Creation Myths

Demodocus sang, too, of the gods, and an important body of Greek mythology takes place in a wider cosmic setting. Some myths describe the creation of the universe. Hesiod summarizes them in his short epic poem, Theogony (‘Birth of the Gods’) – a fusion of Greek and Near Eastern traditions. Here the world is born from the void of Chaos, generations of gods vie for supremacy, and sons castrate or otherwise weaken fathers to seize ultimate control. A bewildering array of gods and goddesses populates this early world, many the personifications of abstract concepts such as Vengeance, Lawlessness, Fate and Harmony.

Such creation myths have their roots many millennia before Hesiod in early man’s attempts to explain his environment and his place within it, and many of their themes are shared across different cultures. For example, the story of a great flood sent to punish (or annihilate) mankind, whose only survivors, a pious couple, subsequently repopulate the world, appears throughout the Near East, while common to many of the world’s great religions is the patriarchal explanation that a woman (be she Eve or Pandora) caused all human misery.

Photo Gallery Creation Myths

Creation Myths Images

Universal Myths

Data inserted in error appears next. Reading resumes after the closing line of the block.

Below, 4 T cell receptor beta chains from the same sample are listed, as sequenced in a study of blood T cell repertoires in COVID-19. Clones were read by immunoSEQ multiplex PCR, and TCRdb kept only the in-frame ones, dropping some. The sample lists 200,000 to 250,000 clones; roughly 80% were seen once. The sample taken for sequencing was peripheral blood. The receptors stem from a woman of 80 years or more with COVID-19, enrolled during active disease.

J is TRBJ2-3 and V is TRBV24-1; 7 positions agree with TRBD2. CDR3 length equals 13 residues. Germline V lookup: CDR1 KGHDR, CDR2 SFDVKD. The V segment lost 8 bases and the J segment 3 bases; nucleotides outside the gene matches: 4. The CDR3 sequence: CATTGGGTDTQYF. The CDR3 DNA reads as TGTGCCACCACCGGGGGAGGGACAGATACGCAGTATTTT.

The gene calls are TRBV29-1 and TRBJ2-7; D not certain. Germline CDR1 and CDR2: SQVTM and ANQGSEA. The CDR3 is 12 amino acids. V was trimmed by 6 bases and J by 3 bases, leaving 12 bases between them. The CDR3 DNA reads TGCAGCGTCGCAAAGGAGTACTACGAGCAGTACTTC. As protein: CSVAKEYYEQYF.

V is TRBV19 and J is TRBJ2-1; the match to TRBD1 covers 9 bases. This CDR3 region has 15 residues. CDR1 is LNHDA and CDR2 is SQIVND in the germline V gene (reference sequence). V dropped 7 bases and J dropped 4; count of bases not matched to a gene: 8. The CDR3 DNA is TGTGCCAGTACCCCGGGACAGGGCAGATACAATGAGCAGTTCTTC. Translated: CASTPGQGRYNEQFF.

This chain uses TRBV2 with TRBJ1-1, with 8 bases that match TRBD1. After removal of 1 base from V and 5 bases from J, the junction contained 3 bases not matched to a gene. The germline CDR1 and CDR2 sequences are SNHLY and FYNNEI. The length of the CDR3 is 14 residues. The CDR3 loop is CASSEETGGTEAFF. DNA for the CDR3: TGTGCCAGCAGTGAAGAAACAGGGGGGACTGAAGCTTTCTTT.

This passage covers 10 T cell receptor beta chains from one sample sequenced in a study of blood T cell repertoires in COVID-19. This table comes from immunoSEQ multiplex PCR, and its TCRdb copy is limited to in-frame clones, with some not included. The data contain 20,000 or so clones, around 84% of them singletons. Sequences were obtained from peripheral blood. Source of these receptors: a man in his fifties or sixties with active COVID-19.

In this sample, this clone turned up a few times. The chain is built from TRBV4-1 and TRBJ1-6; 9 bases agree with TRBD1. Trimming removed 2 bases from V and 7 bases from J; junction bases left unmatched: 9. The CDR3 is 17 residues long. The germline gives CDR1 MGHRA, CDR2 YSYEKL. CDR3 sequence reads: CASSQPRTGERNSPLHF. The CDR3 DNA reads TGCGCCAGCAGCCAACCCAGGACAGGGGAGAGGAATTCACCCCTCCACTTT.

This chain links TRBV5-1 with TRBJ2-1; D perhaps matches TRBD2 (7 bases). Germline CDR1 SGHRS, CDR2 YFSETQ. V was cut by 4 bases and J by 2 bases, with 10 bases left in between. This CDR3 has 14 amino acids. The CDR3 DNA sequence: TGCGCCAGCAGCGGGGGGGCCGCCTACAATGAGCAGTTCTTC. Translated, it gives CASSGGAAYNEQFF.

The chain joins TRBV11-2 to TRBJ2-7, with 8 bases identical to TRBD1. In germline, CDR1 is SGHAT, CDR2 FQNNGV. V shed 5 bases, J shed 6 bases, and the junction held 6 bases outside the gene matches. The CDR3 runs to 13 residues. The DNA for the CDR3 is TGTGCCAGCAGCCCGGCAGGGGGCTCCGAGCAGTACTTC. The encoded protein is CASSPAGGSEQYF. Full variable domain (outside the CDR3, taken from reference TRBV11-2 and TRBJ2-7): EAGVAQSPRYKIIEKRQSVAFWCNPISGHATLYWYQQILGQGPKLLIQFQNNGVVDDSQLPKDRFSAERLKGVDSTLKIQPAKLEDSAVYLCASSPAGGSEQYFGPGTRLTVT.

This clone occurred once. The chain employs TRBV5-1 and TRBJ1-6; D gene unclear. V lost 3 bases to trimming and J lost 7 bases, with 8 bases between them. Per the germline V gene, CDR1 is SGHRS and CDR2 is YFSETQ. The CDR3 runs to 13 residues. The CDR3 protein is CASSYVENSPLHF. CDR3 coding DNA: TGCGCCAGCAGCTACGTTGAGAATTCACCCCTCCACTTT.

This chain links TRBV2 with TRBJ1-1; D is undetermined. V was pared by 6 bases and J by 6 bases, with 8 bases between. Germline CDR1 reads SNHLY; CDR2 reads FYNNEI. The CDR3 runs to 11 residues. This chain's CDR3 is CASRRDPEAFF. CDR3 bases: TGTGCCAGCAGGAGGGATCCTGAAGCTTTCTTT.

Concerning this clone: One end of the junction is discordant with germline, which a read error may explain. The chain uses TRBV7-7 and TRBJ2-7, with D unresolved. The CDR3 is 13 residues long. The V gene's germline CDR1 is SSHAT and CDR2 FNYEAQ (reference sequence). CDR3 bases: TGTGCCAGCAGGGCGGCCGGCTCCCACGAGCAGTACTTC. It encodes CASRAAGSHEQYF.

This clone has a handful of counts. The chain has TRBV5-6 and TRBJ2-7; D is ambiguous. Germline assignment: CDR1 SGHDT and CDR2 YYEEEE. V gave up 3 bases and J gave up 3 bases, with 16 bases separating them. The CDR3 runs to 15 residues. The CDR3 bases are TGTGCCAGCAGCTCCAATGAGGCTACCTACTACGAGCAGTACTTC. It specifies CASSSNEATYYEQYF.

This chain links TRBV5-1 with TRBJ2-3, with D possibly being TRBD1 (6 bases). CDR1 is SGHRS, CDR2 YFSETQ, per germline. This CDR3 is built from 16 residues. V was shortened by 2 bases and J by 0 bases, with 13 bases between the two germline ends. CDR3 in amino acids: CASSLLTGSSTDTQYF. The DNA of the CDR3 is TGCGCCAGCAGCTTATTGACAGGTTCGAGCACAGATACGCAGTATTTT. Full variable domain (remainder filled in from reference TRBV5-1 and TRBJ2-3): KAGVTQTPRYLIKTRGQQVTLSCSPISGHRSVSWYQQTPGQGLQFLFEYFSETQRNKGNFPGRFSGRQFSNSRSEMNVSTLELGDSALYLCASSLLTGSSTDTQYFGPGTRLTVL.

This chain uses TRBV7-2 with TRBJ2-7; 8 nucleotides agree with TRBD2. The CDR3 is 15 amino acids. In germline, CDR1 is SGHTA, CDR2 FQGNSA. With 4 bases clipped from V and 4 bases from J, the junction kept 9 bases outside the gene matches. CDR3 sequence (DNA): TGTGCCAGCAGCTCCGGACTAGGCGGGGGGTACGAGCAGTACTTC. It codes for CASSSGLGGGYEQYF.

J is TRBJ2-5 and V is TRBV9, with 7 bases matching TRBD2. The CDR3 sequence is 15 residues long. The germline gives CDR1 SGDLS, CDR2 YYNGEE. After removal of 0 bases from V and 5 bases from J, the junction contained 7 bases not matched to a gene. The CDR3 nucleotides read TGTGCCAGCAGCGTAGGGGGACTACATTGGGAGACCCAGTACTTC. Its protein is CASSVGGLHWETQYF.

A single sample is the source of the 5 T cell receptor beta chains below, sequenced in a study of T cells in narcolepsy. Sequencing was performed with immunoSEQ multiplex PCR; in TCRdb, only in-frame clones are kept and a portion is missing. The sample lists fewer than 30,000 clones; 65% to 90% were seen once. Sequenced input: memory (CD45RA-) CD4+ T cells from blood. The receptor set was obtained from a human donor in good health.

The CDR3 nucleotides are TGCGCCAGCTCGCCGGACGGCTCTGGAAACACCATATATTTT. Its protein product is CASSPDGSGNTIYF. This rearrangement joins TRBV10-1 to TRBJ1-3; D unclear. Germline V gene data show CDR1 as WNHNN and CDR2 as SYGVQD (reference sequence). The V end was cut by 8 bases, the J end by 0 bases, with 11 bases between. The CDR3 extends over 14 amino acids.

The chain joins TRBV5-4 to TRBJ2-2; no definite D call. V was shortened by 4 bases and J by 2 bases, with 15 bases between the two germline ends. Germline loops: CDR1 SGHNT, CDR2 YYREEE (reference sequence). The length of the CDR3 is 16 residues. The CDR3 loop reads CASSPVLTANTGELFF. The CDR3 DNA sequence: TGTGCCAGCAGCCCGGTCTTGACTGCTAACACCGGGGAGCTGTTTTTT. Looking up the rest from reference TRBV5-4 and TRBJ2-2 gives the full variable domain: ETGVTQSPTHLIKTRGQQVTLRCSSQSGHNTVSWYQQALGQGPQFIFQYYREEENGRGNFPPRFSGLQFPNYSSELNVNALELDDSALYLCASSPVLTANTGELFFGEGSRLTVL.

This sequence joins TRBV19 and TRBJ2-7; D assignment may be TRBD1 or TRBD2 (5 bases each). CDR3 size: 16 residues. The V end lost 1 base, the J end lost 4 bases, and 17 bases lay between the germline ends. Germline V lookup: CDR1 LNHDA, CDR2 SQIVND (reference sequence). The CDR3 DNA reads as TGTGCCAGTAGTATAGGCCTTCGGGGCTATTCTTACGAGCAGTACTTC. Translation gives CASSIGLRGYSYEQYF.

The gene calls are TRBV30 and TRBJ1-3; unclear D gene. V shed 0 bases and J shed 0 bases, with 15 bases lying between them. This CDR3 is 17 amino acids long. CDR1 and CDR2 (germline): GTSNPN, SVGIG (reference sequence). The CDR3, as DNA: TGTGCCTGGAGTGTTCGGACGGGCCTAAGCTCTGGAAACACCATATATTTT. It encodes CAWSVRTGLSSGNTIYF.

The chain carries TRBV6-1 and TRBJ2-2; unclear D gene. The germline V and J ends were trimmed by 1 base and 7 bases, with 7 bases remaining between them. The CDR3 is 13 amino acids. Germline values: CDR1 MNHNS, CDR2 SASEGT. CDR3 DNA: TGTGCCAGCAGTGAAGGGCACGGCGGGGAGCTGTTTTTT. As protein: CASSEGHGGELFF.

Even myths that at first seem quintessentially Greek contain universal folk-tale motifs as three examples show. The first involves a baby abandoned to die, who returns to claim a throne. Central to the myth of Oedipus, this theme plays an important role too in the tale of the Trojan Paris, as well as of Pelias and Neleus, respectively king of Iolcus and founder of Pylos. A variation is the story of Perseus, set adrift in a casket with his mother Danae. In certain circumstances throughout antiquity babies were exposed to die, and the motif of a child surviving to grow up and wreak deliberate or accidental vengeance no doubt reflects real fears.

A second example betrays another anxiety, this time about the written word, which for early Greeks must have seemed both magical and sinister. Letters written by rejected women wrongly accuse two mythological characters of rape: Hippolytus, who is killed as a result, and Bellerophon, who lives to be exonerated.

In a third motif an adventurer overcomes adversities and wins the love of a foreign princess. Sometimes (Perseus and Andromeda) the outcome is benign; sometimes (Jason and Medea; Theseus and Ariadne) it is disastrous. Occasionally it turns expectations on their head. Rather than journeying to an unknown land, Oedipus unwittingly returns home to defeat the monstrous Sphinx and claim the hand not of an exotic princess but of his own mother.

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